Monday, June 8, 2009

Organize Your Stuff Challenge - Week 3 BONUS - for my overhaulers

Welcome to the Organize Your Stuff Challenge - Week 3 BONUS! This post is specifically for those of you who have chosen to go off the deep end with me and are going to completely overhaul your space. You're just as crazy as I am - hallelujah, there are others out there!

Today I want to cover some of the basics of room design and space planning. If you have a blank slate to work with and don't know where to start, I hopefully can offer some pointers that can get you going in the right direction. This is called a bonus because it's not part of the main challenge. If I included it in the challenge, people would likely egg my house. Do not look at this post and completely flip out and grab your meds, thinking this has to be done in a week. That's insane. This is a just a guide - a collection of things I've come across in designing MY scrap space. It took me months to plan my space, with most of it done sitting on the couch in the evenings while watching TV. So many people have said that they don't know where to even start when designing a scrap area. Well, now you do. Take your time with it, take it step by step, relax, have fun, and it will get done. It's no different than if you were to remodel your kitchen. It's just another space in your house, but with a lot less silverware.

So, step one - if you haven't already done so, start a design file. These are the things you covet. They don't have to be the actual pieces that will go in your room - you're not ready for that yet. But these should be pictures of spaces, styles and storage options that make you truly Happy. What I did - I saved every picture that I loved to my computer, and when Walgreens had their cheap $0.10/print sale, I printed them out. I then filed them in a 3-ring binder by topic. So all my photos of workstations I loved and paint colors went into my Room Design section. All my pictures of neat ribbon storage ideas went under Ribbons. You get the idea. You can also save a little money and keep it digital - I'm a hands-on person tho, so I needed the photos. Don't limit yourself to only scrapping spaces - any color combinations you see that you love, non-scrapping furniture that would work, etc should go into your file. This can even include rooms in your own home! If your home is a black hole for inspiration, feel free to try some of my favorite sources - Target, Ikea, Umbra, West Elm, Land of Nod, Pottery Barn/Teen/Kids, Company Store/Company Kids, Exposures, Grandin Road, Crate and Barrel, Ballard Designs and Pier One. All have lots of fun ideas you can check out online.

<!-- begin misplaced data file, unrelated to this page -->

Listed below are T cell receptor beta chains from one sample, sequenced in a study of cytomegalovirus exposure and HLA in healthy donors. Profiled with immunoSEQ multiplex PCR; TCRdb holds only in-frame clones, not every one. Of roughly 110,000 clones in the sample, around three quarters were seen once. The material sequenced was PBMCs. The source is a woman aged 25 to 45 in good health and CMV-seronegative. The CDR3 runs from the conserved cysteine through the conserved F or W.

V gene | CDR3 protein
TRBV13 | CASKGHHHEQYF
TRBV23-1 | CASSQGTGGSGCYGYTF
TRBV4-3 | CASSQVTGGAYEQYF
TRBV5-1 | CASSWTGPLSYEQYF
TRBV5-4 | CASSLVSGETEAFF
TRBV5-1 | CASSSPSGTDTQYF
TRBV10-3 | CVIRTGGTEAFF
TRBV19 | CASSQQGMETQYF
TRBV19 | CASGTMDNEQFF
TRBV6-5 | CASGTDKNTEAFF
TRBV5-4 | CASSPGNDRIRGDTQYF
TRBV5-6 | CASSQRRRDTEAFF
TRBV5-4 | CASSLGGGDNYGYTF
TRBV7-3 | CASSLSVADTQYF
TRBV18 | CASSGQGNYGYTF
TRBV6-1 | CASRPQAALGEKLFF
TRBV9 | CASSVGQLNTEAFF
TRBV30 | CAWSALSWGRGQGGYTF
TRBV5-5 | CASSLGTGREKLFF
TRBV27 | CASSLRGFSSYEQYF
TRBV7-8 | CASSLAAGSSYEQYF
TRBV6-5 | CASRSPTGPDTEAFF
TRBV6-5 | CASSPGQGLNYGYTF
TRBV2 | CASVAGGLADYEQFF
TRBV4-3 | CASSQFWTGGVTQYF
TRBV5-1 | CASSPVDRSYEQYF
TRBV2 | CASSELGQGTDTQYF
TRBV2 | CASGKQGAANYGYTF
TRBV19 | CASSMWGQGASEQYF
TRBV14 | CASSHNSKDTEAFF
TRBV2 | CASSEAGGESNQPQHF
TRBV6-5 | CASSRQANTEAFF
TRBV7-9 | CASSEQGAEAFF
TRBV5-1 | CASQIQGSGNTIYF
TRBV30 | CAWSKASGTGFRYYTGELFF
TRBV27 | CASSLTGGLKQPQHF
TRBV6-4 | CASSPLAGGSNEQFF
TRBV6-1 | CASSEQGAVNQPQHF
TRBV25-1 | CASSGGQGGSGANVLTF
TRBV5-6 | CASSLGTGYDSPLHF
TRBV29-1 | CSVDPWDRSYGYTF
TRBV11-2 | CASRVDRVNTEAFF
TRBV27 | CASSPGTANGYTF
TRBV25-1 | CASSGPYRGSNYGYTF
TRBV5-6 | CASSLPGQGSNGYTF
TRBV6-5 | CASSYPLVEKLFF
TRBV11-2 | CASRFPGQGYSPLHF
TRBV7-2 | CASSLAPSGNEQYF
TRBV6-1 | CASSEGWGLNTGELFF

Now, to get your design file filled with scrapbook-related things, it's a little more tricky. Most Peas know to do a search for "scrapbook room" in the Gallery and it will turn up a gazillion and a half rooms. You probably have a ton of those bookmarked already. So I'm not going to spend my time on those - if you haven't found that goldmine yet, scurry on over and check it out. My list below is from other sites I've found over time. I'm always on the lookout for spaces to drool over. Do a right-click and save picture for any ideas you love. It's long, but hopefully it will help you out.